Quiet Coyote

Student Contributor: M. Ohland
Quiet coyote is used to get the classes attention when they are working on an assignment and it may be loud in the classroom. It is an easy signal to show that their eyes need to be on the teacher, their ears are open and listening, and their mouths are closed. This is used if you need to tell the class something quick and then they get back to work. This tool is not really a transition tool.

To form quiet coyote, you place your middle finger and ring finger on your thumb. You then put your pointer finger and pinky finger up in the air. Your thumb, middle finger, and ring finger form the mouth of the coyote. Your pointer finger and pinky finger create the ears of the coyote. Quiet coyote is an easy attention getting tool. When I was in elementary school, my teacher used this tool to get our attention. It worked really well because everyone knew what it meant and what to do when they saw it. Nothing is better than a cute coyote to get the classes attention.

The theory that best fits quiet coyote is the preventative phase. You need to start using quiet coyote at the beginning of the year so that the students can learn it and understand when and why it is used. Once they understand the purpose of quiet coyote they will use it with confidence. This tool could relate to the supportive phase because that is when you use quiet coyote. However, it would not fall under this phase because in order for it to work in the supportive phase, it needs to be taught in the preventative phase. The way this tool would relate to the corrective phase would be teaching this procedure again if the class seem to not be using this tool effectively. Quiet coyote falls under the Student Directed and Collaborative theories because every single person in the classroom has to buy into this tool in order for it to work.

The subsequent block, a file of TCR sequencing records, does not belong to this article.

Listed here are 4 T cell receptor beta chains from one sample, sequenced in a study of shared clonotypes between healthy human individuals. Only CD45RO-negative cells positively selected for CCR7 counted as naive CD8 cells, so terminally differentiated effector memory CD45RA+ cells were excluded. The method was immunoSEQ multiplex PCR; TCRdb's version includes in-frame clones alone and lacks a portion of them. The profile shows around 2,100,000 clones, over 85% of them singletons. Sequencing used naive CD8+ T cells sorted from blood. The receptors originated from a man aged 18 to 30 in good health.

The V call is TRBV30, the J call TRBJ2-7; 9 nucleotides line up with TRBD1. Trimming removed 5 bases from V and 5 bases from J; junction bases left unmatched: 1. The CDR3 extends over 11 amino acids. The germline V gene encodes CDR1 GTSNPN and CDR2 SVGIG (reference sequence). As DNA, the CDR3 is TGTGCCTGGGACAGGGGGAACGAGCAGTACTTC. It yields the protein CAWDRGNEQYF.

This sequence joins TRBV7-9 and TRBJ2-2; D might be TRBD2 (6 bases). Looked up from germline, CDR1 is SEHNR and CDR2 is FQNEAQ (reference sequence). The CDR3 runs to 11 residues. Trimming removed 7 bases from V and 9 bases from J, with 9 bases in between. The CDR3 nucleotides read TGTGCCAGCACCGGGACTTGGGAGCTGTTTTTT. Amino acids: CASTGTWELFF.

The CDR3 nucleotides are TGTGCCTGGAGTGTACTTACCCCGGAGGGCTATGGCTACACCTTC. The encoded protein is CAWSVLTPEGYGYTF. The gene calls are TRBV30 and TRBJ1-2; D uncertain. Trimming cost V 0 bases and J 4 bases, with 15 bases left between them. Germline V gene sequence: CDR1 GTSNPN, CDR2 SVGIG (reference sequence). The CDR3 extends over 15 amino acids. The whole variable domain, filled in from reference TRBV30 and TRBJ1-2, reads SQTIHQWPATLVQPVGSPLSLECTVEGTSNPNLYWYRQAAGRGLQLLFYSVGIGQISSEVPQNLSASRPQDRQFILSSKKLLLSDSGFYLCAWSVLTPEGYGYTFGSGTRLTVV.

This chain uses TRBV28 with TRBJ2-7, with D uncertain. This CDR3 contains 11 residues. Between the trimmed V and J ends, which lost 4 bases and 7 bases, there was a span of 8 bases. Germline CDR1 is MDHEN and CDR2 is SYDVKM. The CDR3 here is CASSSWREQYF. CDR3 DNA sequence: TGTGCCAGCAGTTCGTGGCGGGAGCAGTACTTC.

More Information –
Tool Source: I got the idea of quiet coyote from my 5th grade teacher, Ms. Anderson.

1 thought on “Quiet Coyote”

  1. I used this for years very effectively in most classrooms. Children enjoy any silent language more than we assume they will. Anything that allows them more peace and calm in the classroom adds to your teaching time and helps them relax to ;listen.


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